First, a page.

Butler County REC is absorbing the solar project’s cost rather than using Energy Wise dollars to offset it, Codner added. “We decided that those dollars should go to member projects as originally intended,” he said.
Now that the solar system is operational, Butler County REC is planning an open house to let members get a closer look at the project and ask questions. Codner is looking forward to testing manufacturer claims about the equipment and learning more about interconnection, operation and maintenance. “Safety—for members and our employees—is our No. 1 concern,” he stated.
If all goes well, the co-op board of directors is considering several possible locations for installing a second array in 2017. This second project may be a community solar initiative that would offer subscriptions for sale to members at a set rate for a certain period of time.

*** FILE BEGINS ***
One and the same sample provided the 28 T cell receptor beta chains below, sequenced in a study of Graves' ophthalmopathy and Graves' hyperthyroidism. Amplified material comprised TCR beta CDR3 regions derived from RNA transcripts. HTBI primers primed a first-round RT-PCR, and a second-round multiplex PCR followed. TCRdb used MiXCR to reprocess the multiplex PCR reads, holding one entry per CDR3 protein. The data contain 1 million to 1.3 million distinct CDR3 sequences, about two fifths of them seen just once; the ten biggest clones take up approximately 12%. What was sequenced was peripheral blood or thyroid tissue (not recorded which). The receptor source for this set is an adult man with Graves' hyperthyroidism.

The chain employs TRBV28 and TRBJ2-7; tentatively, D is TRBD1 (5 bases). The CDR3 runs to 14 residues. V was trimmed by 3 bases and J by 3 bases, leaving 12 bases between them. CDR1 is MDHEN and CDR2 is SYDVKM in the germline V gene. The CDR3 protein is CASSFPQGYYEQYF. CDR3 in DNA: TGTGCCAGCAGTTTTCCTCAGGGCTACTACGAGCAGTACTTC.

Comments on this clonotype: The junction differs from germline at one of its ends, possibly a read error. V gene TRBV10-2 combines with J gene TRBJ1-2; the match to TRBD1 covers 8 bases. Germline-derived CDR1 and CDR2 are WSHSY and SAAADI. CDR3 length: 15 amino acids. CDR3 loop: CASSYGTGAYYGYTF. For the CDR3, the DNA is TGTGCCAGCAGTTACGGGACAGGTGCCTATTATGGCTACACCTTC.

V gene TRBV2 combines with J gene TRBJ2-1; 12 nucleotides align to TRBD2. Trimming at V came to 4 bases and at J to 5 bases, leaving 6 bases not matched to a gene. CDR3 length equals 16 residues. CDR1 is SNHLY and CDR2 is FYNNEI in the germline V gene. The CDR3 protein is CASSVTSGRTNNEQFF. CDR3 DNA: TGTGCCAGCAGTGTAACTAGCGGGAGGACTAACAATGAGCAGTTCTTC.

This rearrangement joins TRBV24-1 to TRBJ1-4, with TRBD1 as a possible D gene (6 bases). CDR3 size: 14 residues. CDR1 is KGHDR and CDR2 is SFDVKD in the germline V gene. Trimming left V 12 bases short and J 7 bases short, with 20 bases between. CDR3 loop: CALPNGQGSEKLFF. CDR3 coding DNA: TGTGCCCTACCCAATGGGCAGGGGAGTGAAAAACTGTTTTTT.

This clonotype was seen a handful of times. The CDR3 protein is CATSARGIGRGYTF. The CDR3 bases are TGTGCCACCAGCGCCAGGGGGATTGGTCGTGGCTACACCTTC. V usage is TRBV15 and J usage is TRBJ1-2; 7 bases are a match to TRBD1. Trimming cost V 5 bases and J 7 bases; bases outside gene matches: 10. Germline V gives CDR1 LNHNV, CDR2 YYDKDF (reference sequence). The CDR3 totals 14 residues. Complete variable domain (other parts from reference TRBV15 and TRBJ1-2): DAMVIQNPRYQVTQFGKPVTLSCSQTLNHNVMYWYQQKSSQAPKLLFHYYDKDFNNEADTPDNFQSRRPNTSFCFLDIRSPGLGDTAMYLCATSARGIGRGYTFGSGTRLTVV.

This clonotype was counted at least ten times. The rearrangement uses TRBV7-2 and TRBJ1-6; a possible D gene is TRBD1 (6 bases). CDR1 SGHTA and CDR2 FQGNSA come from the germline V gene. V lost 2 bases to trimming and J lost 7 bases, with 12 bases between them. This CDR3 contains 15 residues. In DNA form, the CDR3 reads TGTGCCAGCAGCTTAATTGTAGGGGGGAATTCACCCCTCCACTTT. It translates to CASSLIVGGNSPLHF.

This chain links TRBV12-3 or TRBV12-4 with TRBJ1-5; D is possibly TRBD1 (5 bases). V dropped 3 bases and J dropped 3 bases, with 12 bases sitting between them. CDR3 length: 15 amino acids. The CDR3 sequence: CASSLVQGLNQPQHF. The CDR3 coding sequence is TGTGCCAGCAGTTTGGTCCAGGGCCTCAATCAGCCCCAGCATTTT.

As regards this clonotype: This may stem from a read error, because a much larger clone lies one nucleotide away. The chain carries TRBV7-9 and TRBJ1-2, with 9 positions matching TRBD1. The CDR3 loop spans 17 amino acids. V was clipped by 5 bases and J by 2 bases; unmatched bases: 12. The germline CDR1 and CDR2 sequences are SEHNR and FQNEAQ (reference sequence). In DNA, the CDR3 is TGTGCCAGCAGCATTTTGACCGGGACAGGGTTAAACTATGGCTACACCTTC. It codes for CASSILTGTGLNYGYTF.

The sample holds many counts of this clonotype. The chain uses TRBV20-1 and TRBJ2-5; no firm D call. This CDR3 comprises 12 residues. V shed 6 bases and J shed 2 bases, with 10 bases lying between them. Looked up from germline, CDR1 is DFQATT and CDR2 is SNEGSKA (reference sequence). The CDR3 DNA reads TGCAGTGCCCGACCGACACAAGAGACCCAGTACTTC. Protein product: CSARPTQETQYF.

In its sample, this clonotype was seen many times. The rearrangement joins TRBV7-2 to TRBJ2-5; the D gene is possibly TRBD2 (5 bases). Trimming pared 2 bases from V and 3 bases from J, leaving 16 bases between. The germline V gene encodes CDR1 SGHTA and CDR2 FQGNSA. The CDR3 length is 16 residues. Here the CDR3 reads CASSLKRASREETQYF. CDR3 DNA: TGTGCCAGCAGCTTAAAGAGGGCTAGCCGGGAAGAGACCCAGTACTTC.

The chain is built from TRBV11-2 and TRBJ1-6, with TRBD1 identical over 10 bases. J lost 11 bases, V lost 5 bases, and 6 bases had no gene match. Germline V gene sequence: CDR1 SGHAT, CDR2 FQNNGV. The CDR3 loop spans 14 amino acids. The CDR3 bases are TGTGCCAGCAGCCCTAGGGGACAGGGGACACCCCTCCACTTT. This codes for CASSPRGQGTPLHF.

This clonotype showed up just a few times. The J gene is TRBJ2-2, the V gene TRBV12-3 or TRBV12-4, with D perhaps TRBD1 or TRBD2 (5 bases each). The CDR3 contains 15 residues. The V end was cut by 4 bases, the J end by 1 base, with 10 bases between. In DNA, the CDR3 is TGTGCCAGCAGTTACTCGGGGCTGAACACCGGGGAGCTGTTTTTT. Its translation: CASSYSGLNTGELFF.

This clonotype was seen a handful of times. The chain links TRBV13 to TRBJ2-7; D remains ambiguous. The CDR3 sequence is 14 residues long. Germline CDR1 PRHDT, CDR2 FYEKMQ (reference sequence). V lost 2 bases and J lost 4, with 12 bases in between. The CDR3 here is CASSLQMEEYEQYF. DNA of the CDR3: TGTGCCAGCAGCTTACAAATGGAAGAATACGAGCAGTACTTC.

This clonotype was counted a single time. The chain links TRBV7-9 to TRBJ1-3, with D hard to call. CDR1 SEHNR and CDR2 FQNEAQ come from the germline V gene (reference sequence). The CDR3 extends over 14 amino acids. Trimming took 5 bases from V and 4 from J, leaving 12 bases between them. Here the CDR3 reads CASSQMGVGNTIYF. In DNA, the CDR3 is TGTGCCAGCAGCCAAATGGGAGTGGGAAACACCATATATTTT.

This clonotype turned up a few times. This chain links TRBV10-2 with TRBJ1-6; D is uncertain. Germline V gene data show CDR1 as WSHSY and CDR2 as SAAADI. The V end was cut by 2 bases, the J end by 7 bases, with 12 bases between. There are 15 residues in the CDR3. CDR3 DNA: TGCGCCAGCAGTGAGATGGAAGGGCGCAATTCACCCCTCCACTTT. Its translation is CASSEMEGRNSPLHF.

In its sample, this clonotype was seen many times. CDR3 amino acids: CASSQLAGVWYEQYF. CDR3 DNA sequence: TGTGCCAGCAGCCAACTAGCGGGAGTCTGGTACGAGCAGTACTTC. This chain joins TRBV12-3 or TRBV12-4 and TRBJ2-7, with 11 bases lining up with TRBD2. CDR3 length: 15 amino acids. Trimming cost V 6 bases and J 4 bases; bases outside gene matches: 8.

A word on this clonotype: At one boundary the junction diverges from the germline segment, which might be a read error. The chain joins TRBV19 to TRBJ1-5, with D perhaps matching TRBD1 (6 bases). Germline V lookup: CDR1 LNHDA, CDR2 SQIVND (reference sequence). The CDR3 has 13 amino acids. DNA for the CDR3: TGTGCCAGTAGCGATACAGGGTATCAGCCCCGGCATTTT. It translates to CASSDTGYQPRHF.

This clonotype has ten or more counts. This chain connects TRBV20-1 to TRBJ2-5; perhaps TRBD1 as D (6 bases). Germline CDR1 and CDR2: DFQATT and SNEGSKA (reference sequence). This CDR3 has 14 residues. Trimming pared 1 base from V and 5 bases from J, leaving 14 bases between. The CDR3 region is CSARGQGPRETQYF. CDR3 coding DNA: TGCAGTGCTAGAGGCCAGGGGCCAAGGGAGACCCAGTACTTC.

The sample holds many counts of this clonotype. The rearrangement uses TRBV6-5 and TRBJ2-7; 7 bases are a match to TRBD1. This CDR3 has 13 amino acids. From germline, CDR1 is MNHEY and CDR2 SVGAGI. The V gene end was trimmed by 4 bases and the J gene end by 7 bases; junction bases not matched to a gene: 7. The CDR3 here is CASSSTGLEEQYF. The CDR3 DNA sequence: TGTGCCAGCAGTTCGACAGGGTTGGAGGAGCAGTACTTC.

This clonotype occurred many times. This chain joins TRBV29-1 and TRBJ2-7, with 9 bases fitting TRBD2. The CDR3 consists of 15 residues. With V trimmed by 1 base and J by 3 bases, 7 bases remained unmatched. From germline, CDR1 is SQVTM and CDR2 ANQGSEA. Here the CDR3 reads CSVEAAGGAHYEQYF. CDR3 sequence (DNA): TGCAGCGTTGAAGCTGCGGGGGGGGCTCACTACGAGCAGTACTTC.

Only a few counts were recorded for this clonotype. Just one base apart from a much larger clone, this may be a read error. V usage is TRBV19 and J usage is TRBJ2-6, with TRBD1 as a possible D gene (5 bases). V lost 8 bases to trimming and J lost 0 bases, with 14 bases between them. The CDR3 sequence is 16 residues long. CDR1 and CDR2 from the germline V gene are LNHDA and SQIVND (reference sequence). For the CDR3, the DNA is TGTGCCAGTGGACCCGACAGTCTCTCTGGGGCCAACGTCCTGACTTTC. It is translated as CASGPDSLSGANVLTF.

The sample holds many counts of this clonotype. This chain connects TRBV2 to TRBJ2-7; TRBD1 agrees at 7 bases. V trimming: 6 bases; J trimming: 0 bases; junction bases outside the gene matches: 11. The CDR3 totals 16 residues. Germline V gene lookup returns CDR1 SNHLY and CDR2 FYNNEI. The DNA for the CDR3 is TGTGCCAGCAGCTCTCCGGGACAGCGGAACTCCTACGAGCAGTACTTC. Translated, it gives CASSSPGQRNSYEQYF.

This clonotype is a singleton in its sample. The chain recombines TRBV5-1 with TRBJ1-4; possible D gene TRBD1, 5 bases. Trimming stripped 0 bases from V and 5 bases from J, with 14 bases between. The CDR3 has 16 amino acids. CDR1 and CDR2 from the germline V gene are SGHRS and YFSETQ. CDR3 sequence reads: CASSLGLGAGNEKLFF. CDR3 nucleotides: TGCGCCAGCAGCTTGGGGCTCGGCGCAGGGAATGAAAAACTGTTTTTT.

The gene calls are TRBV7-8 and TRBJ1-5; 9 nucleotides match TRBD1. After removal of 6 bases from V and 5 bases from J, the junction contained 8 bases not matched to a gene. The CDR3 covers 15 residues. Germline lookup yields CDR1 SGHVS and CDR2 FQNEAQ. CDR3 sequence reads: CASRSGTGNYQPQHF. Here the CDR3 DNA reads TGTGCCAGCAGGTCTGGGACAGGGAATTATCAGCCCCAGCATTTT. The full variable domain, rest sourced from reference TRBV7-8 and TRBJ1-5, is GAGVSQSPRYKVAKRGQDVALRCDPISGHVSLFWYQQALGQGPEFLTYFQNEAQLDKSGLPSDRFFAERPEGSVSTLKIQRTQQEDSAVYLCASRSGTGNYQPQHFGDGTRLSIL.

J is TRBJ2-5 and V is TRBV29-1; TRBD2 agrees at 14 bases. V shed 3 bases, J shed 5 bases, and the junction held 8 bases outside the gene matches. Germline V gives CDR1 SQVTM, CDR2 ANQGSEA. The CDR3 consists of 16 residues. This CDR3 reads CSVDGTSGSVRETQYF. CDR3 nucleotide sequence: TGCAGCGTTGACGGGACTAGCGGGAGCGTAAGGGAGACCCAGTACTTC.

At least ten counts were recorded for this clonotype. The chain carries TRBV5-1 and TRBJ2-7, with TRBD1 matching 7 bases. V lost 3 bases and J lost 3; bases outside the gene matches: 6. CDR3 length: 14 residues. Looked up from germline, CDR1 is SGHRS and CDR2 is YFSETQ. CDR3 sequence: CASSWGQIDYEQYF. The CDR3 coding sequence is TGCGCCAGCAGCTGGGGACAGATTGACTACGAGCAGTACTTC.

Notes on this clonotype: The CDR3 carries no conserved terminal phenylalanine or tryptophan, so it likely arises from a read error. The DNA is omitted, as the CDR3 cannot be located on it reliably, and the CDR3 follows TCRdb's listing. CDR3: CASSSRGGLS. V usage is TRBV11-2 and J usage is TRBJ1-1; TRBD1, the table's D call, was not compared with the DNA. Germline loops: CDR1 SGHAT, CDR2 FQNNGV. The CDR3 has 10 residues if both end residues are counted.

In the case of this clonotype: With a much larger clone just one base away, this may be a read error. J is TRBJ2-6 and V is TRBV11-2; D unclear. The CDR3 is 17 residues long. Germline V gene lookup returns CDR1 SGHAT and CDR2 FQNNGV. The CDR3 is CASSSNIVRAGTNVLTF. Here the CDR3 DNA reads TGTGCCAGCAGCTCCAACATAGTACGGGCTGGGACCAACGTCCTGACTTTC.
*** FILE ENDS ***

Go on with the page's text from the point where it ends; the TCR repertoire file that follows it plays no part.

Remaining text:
So far, the projects on Butler County REC’s system have been smaller ones that are most cost effective if the generation is consumed on site. But good customer service is about preparation and innovation. Butler County REC is taking steps today to make sure it is ready for whatever is coming tomorrow.
Source: In Touch newsletter, February 2017
Some people might say that renewable energy, like organic produce, is a luxury item better suited to larger utilities with customers who can support “fancy” products. Lincoln County Power District No. 1 (LCPD) begs to differ and offers its successful community solar project as proof that even a small utility can fit renewable energy into its portfolio.